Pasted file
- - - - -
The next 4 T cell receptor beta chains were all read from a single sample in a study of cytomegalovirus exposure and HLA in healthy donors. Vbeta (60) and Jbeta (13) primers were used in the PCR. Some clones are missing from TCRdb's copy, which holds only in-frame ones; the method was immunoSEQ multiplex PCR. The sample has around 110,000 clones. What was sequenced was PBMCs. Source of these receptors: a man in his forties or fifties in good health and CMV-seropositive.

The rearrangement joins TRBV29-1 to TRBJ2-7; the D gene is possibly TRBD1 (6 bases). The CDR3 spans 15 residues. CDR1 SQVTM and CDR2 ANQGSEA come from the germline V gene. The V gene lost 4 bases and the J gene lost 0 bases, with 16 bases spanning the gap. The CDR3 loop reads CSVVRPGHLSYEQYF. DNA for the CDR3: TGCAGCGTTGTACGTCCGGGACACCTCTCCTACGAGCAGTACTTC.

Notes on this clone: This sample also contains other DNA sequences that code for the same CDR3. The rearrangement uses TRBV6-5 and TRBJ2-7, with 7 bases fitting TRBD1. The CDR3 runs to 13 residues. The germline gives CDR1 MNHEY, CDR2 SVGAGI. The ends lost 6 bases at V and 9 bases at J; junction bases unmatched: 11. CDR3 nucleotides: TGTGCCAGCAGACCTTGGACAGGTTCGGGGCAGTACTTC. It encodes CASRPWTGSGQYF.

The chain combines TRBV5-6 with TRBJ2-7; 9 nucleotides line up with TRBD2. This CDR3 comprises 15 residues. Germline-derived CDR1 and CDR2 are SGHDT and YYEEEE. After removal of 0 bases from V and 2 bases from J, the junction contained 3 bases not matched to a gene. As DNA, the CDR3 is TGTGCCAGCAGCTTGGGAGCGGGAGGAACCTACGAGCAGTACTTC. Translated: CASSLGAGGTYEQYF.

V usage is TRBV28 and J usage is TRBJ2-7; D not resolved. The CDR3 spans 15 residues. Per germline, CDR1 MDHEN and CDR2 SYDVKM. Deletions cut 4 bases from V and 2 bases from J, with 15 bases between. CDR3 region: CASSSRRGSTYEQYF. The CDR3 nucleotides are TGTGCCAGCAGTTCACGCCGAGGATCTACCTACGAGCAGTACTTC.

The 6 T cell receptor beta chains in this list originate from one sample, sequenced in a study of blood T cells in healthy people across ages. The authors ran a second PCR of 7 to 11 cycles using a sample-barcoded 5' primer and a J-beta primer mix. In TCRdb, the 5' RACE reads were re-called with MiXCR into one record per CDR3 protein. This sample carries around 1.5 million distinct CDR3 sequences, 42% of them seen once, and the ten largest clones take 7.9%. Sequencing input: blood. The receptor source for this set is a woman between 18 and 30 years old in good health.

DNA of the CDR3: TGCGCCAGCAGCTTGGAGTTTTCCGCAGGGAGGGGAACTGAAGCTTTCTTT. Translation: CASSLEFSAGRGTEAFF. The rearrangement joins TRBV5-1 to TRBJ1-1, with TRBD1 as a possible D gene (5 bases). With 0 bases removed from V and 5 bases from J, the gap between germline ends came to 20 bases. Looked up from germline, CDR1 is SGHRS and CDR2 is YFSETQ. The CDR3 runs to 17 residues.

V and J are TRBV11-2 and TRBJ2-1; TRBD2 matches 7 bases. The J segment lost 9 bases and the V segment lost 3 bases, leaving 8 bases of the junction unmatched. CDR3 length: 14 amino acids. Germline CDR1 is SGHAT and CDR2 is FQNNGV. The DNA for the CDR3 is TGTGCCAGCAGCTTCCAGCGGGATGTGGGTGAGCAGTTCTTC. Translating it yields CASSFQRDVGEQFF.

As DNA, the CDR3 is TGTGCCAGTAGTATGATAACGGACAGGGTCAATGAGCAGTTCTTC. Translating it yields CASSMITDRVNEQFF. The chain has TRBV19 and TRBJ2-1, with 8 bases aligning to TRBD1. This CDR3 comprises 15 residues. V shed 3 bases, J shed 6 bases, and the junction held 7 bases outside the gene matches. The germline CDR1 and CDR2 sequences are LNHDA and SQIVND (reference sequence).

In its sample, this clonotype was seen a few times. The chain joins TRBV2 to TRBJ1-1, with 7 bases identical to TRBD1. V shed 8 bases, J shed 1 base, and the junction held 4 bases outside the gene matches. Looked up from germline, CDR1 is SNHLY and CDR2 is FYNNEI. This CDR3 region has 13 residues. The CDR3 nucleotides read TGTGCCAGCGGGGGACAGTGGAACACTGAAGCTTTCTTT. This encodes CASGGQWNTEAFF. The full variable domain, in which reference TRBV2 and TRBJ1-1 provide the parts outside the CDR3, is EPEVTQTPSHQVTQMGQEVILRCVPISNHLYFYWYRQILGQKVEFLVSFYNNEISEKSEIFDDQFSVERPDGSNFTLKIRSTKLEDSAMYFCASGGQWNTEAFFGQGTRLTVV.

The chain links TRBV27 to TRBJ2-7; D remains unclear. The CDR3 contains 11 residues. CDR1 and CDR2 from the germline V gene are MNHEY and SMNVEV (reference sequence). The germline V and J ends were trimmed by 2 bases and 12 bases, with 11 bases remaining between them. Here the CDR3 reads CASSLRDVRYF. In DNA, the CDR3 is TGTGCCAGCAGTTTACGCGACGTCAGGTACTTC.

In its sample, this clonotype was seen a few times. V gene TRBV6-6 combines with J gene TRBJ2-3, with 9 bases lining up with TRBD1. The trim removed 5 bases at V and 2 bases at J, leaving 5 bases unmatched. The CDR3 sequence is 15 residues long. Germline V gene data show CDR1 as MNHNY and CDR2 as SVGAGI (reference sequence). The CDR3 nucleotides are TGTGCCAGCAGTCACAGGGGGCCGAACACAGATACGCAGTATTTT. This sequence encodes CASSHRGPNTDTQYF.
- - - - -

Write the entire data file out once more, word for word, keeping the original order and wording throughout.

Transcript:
The next 4 T cell receptor beta chains were all read from a single sample in a study of cytomegalovirus exposure and HLA in healthy donors. Vbeta (60) and Jbeta (13) primers were used in the PCR. Some clones are missing from TCRdb's copy, which holds only in-frame ones; the method was immunoSEQ multiplex PCR. The sample has around 110,000 clones. What was sequenced was PBMCs. Source of these receptors: a man in his forties or fifties in good health and CMV-seropositive.

The rearrangement joins TRBV29-1 to TRBJ2-7; the D gene is possibly TRBD1 (6 bases). The CDR3 spans 15 residues. CDR1 SQVTM and CDR2 ANQGSEA come from the germline V gene. The V gene lost 4 bases and the J gene lost 0 bases, with 16 bases spanning the gap. The CDR3 loop reads CSVVRPGHLSYEQYF. DNA for the CDR3: TGCAGCGTTGTACGTCCGGGACACCTCTCCTACGAGCAGTACTTC.

Notes on this clone: This sample also contains other DNA sequences that code for the same CDR3. The rearrangement uses TRBV6-5 and TRBJ2-7, with 7 bases fitting TRBD1. The CDR3 runs to 13 residues. The germline gives CDR1 MNHEY, CDR2 SVGAGI. The ends lost 6 bases at V and 9 bases at J; junction bases unmatched: 11. CDR3 nucleotides: TGTGCCAGCAGACCTTGGACAGGTTCGGGGCAGTACTTC. It encodes CASRPWTGSGQYF.

The chain combines TRBV5-6 with TRBJ2-7; 9 nucleotides line up with TRBD2. This CDR3 comprises 15 residues. Germline-derived CDR1 and CDR2 are SGHDT and YYEEEE. After removal of 0 bases from V and 2 bases from J, the junction contained 3 bases not matched to a gene. As DNA, the CDR3 is TGTGCCAGCAGCTTGGGAGCGGGAGGAACCTACGAGCAGTACTTC. Translated: CASSLGAGGTYEQYF.

V usage is TRBV28 and J usage is TRBJ2-7; D not resolved. The CDR3 spans 15 residues. Per germline, CDR1 MDHEN and CDR2 SYDVKM. Deletions cut 4 bases from V and 2 bases from J, with 15 bases between. CDR3 region: CASSSRRGSTYEQYF. The CDR3 nucleotides are TGTGCCAGCAGTTCACGCCGAGGATCTACCTACGAGCAGTACTTC.

The 6 T cell receptor beta chains in this list originate from one sample, sequenced in a study of blood T cells in healthy people across ages. The authors ran a second PCR of 7 to 11 cycles using a sample-barcoded 5' primer and a J-beta primer mix. In TCRdb, the 5' RACE reads were re-called with MiXCR into one record per CDR3 protein. This sample carries around 1.5 million distinct CDR3 sequences, 42% of them seen once, and the ten largest clones take 7.9%. Sequencing input: blood. The receptor source for this set is a woman between 18 and 30 years old in good health.

DNA of the CDR3: TGCGCCAGCAGCTTGGAGTTTTCCGCAGGGAGGGGAACTGAAGCTTTCTTT. Translation: CASSLEFSAGRGTEAFF. The rearrangement joins TRBV5-1 to TRBJ1-1, with TRBD1 as a possible D gene (5 bases). With 0 bases removed from V and 5 bases from J, the gap between germline ends came to 20 bases. Looked up from germline, CDR1 is SGHRS and CDR2 is YFSETQ. The CDR3 runs to 17 residues.

V and J are TRBV11-2 and TRBJ2-1; TRBD2 matches 7 bases. The J segment lost 9 bases and the V segment lost 3 bases, leaving 8 bases of the junction unmatched. CDR3 length: 14 amino acids. Germline CDR1 is SGHAT and CDR2 is FQNNGV. The DNA for the CDR3 is TGTGCCAGCAGCTTCCAGCGGGATGTGGGTGAGCAGTTCTTC. Translating it yields CASSFQRDVGEQFF.

As DNA, the CDR3 is TGTGCCAGTAGTATGATAACGGACAGGGTCAATGAGCAGTTCTTC. Translating it yields CASSMITDRVNEQFF. The chain has TRBV19 and TRBJ2-1, with 8 bases aligning to TRBD1. This CDR3 comprises 15 residues. V shed 3 bases, J shed 6 bases, and the junction held 7 bases outside the gene matches. The germline CDR1 and CDR2 sequences are LNHDA and SQIVND (reference sequence).

In its sample, this clonotype was seen a few times. The chain joins TRBV2 to TRBJ1-1, with 7 bases identical to TRBD1. V shed 8 bases, J shed 1 base, and the junction held 4 bases outside the gene matches. Looked up from germline, CDR1 is SNHLY and CDR2 is FYNNEI. This CDR3 region has 13 residues. The CDR3 nucleotides read TGTGCCAGCGGGGGACAGTGGAACACTGAAGCTTTCTTT. This encodes CASGGQWNTEAFF. The full variable domain, in which reference TRBV2 and TRBJ1-1 provide the parts outside the CDR3, is EPEVTQTPSHQVTQMGQEVILRCVPISNHLYFYWYRQILGQKVEFLVSFYNNEISEKSEIFDDQFSVERPDGSNFTLKIRSTKLEDSAMYFCASGGQWNTEAFFGQGTRLTVV.

The chain links TRBV27 to TRBJ2-7; D remains unclear. The CDR3 contains 11 residues. CDR1 and CDR2 from the germline V gene are MNHEY and SMNVEV (reference sequence). The germline V and J ends were trimmed by 2 bases and 12 bases, with 11 bases remaining between them. Here the CDR3 reads CASSLRDVRYF. In DNA, the CDR3 is TGTGCCAGCAGTTTACGCGACGTCAGGTACTTC.

In its sample, this clonotype was seen a few times. V gene TRBV6-6 combines with J gene TRBJ2-3, with 9 bases lining up with TRBD1. The trim removed 5 bases at V and 2 bases at J, leaving 5 bases unmatched. The CDR3 sequence is 15 residues long. Germline V gene data show CDR1 as MNHNY and CDR2 as SVGAGI (reference sequence). The CDR3 nucleotides are TGTGCCAGCAGTCACAGGGGGCCGAACACAGATACGCAGTATTTT. This sequence encodes CASSHRGPNTDTQYF.